Whatever the court rules, it is not likely to directly affect a large number of cases. There are 15 federal statutes that impose fines based on the number of days of a violation, although a number of them concern violations of environmental regulations, including Clean Water Act permitting. "It's a narrow category of cases," said criminal law expert Ryan Scott, an associate professor at Indiana University's Maurer School of Law....

Supreme Court watchers are unsure how the court will rule, in large part because there are four serving justices who were not on the court when Apprendiwas decided and two -- Justice Elena Kagan and Justice Sonia Sotomayor -- have been appointed since Ice was decided.  As Scott put it, it is an "unusually difficult one to guess."

I share Professor Scott's view that predicting an outcome, or even the votes of  particular justices, in Southern Union is unusually difficult.  I can make a plausible prediction that Southern Union could possibly win 9-0 because I doubt that the Court's still-remaining Apprendi dissenters (Justices Breyer and Kennedy) will be distinctly eager to prevent Apprendi's extension into this arena.  And yet, in Ice, a one-time (though fickle) Apprendi supporter, Justice Ginsburg, wrote a broad opinion for the Court limiting Apprendi's reach and suggesting that she (as well as Justice Alito, who was another key swing vote in Ice) may be increasingly concerning about what could happen if Apprendi rights were extended into new sentencing settings.  If Justice Ginsburg remains very concerned about the expanding the borders of Apprendi-land, I could imagine her (perhaps with the help of the Apprendi-haters) seeking to persuade some of the new Justices to draw another line in the jurisprudential sand here.

As my post title suggests, I am very eager to hear from readers concerning their perspectives on the Southern Union case in particular and on Apprendi jurisprudence more generally now that it is a full dozen years since the Sixth Amendment started playing a big role in sentencing law and policy.

Some recent related posts:

March 15, 2012 at 12:26 PM | Permalink


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“Other than the fact of a prior conviction, any fact that increases the penalty for a crime beyond the prescribed statutory maximum must be submitted to a jury, and proved beyond a reasonable doubt.”

Other than the extra burden on the government, what exactly is bad about this statement? I'd even go so far as to remove "beyond the prescribed statutory maximum". A sentence should be based on provable facts, not speculation. There's too much room for impropriety otherwise.

Posted by: NickS | Mar 15, 2012 12:56:55 PM


Preponderance is not speculation, the government still has a burden of proof at sentencing, it's just not beyond a reasonable doubt.

Posted by: Soronel Haetir | Mar 15, 2012 2:42:51 PM

Apprendi is concerned with just one dimension of an unfolding problem; namely the fact that Apprendi committed a crime for which he was to be penalized. Penalties are fixed by the legislature before the fact at a time when the problem is not fully knowable, and imposed after the fact upon a finding of guilt by a jury.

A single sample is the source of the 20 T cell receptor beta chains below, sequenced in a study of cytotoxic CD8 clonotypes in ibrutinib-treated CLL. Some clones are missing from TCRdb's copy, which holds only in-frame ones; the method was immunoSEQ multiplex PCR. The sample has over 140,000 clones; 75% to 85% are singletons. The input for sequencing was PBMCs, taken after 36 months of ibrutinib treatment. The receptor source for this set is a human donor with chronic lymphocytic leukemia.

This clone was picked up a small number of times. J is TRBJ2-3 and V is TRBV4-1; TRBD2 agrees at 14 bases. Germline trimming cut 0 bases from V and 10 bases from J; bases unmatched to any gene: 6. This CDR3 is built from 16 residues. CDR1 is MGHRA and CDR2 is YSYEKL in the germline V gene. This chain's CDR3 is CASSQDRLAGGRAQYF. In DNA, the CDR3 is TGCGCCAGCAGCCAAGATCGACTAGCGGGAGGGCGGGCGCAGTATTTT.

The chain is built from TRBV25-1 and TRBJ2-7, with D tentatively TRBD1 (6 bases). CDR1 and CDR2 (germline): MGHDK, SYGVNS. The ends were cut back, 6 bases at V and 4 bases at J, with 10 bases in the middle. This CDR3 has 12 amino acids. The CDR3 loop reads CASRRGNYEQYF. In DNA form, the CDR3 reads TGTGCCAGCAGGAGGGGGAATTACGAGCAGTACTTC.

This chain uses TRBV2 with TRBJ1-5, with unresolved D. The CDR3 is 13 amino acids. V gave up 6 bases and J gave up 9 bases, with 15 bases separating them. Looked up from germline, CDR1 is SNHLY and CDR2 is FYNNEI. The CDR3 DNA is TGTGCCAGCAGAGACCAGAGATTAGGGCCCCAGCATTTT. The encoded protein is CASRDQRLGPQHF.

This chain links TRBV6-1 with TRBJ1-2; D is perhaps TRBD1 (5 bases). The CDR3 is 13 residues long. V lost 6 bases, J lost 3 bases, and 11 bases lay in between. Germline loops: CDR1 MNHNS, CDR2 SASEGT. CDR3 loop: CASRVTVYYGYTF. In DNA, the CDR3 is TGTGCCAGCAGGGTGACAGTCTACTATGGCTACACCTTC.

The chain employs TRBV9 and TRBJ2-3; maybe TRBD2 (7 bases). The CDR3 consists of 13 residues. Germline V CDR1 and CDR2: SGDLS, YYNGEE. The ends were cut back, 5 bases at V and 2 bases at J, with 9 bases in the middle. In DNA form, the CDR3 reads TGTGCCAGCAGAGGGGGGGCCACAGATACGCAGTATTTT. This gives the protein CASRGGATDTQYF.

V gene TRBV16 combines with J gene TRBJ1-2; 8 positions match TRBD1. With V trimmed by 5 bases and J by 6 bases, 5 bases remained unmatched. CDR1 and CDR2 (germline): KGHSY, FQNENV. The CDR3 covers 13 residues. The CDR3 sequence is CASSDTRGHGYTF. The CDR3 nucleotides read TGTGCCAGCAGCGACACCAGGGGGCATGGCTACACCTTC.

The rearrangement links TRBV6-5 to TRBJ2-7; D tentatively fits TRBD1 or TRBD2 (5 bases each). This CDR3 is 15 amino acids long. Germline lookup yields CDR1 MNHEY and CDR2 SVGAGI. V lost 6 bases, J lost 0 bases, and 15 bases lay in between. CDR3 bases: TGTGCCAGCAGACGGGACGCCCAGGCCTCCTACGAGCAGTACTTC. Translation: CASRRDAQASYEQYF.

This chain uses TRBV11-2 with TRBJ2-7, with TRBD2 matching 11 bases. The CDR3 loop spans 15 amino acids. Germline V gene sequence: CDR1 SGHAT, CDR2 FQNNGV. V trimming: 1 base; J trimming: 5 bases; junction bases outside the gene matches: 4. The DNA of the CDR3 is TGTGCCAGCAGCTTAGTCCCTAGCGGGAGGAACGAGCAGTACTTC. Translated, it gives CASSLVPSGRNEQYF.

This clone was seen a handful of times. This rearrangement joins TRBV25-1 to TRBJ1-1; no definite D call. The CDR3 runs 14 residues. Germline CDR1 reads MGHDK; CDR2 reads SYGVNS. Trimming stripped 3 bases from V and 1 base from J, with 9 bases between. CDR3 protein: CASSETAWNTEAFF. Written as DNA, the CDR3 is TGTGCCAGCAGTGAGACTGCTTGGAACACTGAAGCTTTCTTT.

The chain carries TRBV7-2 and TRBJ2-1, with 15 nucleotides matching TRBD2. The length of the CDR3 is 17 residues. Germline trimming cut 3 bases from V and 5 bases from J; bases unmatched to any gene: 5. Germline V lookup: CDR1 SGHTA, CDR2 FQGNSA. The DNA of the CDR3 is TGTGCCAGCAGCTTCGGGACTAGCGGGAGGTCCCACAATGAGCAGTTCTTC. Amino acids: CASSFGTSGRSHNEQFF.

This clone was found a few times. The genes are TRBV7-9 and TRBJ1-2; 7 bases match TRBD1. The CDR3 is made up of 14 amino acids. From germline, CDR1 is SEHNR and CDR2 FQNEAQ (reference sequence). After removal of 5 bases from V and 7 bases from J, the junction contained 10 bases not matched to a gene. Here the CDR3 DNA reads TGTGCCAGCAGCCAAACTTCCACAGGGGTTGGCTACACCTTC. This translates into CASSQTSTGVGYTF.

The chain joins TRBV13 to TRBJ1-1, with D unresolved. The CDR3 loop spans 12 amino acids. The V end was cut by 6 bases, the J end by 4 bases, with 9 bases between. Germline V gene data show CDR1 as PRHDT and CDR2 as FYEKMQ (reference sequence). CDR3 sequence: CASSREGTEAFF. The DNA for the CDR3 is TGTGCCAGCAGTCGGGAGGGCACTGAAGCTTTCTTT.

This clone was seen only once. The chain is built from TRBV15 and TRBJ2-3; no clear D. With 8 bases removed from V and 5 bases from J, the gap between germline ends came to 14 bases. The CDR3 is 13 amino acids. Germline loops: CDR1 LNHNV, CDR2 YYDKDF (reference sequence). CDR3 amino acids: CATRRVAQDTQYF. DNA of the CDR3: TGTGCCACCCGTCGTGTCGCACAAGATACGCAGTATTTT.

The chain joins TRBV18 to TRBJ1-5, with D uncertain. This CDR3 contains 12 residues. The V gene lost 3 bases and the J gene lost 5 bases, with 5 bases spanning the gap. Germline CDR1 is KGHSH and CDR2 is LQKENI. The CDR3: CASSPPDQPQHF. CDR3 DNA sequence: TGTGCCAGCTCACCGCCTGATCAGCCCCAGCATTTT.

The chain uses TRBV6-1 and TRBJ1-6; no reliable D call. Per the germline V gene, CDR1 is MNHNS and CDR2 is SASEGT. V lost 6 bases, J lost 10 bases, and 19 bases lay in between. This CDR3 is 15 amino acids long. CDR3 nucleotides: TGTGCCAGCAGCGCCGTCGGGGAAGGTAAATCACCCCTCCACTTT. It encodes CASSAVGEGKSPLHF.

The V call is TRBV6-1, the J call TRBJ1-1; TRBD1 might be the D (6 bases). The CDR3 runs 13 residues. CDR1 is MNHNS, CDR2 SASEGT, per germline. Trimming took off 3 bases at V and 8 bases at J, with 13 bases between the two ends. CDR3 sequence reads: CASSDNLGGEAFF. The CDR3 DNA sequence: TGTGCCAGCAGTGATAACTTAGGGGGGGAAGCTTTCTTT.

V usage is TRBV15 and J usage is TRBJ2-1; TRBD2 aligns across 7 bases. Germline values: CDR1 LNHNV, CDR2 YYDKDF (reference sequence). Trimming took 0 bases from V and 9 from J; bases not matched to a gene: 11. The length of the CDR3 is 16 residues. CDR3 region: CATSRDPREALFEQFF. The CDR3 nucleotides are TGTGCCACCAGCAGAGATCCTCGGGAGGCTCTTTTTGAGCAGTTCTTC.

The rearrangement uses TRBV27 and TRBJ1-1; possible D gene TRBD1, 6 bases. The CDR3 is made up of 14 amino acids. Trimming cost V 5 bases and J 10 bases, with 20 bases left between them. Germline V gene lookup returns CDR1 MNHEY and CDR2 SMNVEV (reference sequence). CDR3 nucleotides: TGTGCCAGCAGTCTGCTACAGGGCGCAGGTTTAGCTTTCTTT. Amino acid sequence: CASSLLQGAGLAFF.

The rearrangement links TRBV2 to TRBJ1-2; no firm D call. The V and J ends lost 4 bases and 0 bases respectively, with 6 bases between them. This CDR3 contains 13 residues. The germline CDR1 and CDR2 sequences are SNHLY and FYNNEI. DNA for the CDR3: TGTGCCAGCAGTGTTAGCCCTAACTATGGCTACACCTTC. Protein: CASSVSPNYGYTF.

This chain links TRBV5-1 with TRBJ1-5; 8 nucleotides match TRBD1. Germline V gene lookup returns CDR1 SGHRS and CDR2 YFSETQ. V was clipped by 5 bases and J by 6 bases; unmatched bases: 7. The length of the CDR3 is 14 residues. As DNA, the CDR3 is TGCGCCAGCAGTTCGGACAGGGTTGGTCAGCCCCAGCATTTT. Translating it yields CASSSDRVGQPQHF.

But the problem as a whole is multidimensional. A crime is just the core part of a criminal offense (modifier-head conceptual combination); i.e., one dimension of the problem. A criminal-offense is the second dimension of this problem. Punishments are fixed after the fact when the problem becomes fully knowable, within a range that is set by the legislature before the fact. Punishments have different objectives than penalties.

By the way this problem has a third dimension; namely the company in question is at risk of committing another crime. This dimension of the problem is changeable. It is not addressed in this case.

So was the fine in this case a penalty for committing a crime? If so Apprendi applies. Or was the fine in this case a punishment for the criminal offense? If so Apprendi does not apply.

Booker recognizes that the problem is multidimensional. Clearly, unidimensional guidelines do not work; they are too simplistic, mixing apples and oranges.

Posted by: Tom McGee | Mar 15, 2012 2:51:06 PM

NickS, with all due respect, by suggesting that the language of the penalty being beyond the Blakely max being removed aligns you with Justice Breyer's misguided understanding of what Apprendi is all about. Please read Scalia's concurrence in Ring, especially the line about Scalia chiding Breyer for thinking Apprendi is about sentencing.

Apprendi was not an Eighth Amendment case, it was a Sixth Amendment case and is concerned only with who convicts defendants of a crime, a jury or a judge.


Posted by: bruce cunningham | Mar 15, 2012 6:21:19 PM

Here is a little case with an Apprendi angle (depending on what you think Apprendi is *really* about)

1. Jury convicts and judge sentences man to 34 years for swindling investors.
2. After seven years in prison man wins civil case against third party.
3. Man goes to judge and says, if use this money I just won to make my victims whole will you let me go with time served?
4. Judge: Yes, Sir. In fact, the only reason I even sentenced you to prison was because I thought you couldn't pay the money back.